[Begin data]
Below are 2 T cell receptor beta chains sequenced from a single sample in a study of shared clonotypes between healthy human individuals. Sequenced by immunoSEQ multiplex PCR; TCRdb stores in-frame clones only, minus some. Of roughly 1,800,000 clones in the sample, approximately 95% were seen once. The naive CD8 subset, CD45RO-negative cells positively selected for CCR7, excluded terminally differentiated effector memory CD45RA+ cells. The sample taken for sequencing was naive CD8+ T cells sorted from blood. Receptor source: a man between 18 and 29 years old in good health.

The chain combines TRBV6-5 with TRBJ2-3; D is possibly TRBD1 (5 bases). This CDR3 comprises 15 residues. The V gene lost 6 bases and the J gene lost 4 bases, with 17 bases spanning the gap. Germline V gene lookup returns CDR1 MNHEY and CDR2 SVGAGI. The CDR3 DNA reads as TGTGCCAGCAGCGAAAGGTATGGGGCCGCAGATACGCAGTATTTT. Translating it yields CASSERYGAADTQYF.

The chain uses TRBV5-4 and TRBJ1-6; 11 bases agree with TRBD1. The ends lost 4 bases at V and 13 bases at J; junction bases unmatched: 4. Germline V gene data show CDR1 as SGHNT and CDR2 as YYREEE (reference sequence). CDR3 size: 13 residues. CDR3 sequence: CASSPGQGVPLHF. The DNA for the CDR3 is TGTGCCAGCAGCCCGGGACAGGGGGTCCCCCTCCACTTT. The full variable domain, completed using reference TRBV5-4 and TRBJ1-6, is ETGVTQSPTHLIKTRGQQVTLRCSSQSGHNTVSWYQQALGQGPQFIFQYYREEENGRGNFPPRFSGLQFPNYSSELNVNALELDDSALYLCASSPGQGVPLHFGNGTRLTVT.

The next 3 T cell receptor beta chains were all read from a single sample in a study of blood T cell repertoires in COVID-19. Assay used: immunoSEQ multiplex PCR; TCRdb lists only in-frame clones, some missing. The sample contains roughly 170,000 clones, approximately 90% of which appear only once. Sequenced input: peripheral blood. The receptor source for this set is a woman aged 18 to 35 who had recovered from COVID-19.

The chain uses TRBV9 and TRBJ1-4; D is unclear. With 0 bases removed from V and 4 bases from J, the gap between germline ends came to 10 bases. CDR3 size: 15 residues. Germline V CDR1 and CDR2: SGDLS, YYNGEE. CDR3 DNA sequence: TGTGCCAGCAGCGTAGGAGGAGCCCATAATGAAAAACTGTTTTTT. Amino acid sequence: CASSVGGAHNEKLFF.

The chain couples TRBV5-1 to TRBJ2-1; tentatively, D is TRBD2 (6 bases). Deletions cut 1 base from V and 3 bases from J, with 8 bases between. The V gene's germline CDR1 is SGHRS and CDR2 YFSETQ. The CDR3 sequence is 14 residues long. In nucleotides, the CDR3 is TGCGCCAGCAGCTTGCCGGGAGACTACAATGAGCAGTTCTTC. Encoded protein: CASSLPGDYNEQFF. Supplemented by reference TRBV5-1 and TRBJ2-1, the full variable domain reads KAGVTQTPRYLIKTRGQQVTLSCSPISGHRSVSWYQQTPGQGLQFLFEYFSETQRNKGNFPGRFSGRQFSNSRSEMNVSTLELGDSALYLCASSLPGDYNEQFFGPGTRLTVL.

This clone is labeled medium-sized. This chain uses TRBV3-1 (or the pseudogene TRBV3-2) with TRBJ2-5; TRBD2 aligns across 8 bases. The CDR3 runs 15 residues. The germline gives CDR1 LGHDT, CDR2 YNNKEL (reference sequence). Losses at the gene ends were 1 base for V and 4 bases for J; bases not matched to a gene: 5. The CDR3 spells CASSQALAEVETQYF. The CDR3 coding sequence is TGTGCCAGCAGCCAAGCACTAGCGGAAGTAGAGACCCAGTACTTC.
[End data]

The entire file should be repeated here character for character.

Below are 2 T cell receptor beta chains sequenced from a single sample in a study of shared clonotypes between healthy human individuals. Sequenced by immunoSEQ multiplex PCR; TCRdb stores in-frame clones only, minus some. Of roughly 1,800,000 clones in the sample, approximately 95% were seen once. The naive CD8 subset, CD45RO-negative cells positively selected for CCR7, excluded terminally differentiated effector memory CD45RA+ cells. The sample taken for sequencing was naive CD8+ T cells sorted from blood. Receptor source: a man between 18 and 29 years old in good health.

The chain combines TRBV6-5 with TRBJ2-3; D is possibly TRBD1 (5 bases). This CDR3 comprises 15 residues. The V gene lost 6 bases and the J gene lost 4 bases, with 17 bases spanning the gap. Germline V gene lookup returns CDR1 MNHEY and CDR2 SVGAGI. The CDR3 DNA reads as TGTGCCAGCAGCGAAAGGTATGGGGCCGCAGATACGCAGTATTTT. Translating it yields CASSERYGAADTQYF.

The chain uses TRBV5-4 and TRBJ1-6; 11 bases agree with TRBD1. The ends lost 4 bases at V and 13 bases at J; junction bases unmatched: 4. Germline V gene data show CDR1 as SGHNT and CDR2 as YYREEE (reference sequence). CDR3 size: 13 residues. CDR3 sequence: CASSPGQGVPLHF. The DNA for the CDR3 is TGTGCCAGCAGCCCGGGACAGGGGGTCCCCCTCCACTTT. The full variable domain, completed using reference TRBV5-4 and TRBJ1-6, is ETGVTQSPTHLIKTRGQQVTLRCSSQSGHNTVSWYQQALGQGPQFIFQYYREEENGRGNFPPRFSGLQFPNYSSELNVNALELDDSALYLCASSPGQGVPLHFGNGTRLTVT.

The next 3 T cell receptor beta chains were all read from a single sample in a study of blood T cell repertoires in COVID-19. Assay used: immunoSEQ multiplex PCR; TCRdb lists only in-frame clones, some missing. The sample contains roughly 170,000 clones, approximately 90% of which appear only once. Sequenced input: peripheral blood. The receptor source for this set is a woman aged 18 to 35 who had recovered from COVID-19.

The chain uses TRBV9 and TRBJ1-4; D is unclear. With 0 bases removed from V and 4 bases from J, the gap between germline ends came to 10 bases. CDR3 size: 15 residues. Germline V CDR1 and CDR2: SGDLS, YYNGEE. CDR3 DNA sequence: TGTGCCAGCAGCGTAGGAGGAGCCCATAATGAAAAACTGTTTTTT. Amino acid sequence: CASSVGGAHNEKLFF.

The chain couples TRBV5-1 to TRBJ2-1; tentatively, D is TRBD2 (6 bases). Deletions cut 1 base from V and 3 bases from J, with 8 bases between. The V gene's germline CDR1 is SGHRS and CDR2 YFSETQ. The CDR3 sequence is 14 residues long. In nucleotides, the CDR3 is TGCGCCAGCAGCTTGCCGGGAGACTACAATGAGCAGTTCTTC. Encoded protein: CASSLPGDYNEQFF. Supplemented by reference TRBV5-1 and TRBJ2-1, the full variable domain reads KAGVTQTPRYLIKTRGQQVTLSCSPISGHRSVSWYQQTPGQGLQFLFEYFSETQRNKGNFPGRFSGRQFSNSRSEMNVSTLELGDSALYLCASSLPGDYNEQFFGPGTRLTVL.

This clone is labeled medium-sized. This chain uses TRBV3-1 (or the pseudogene TRBV3-2) with TRBJ2-5; TRBD2 aligns across 8 bases. The CDR3 runs 15 residues. The germline gives CDR1 LGHDT, CDR2 YNNKEL (reference sequence). Losses at the gene ends were 1 base for V and 4 bases for J; bases not matched to a gene: 5. The CDR3 spells CASSQALAEVETQYF. The CDR3 coding sequence is TGTGCCAGCAGCCAAGCACTAGCGGAAGTAGAGACCCAGTACTTC.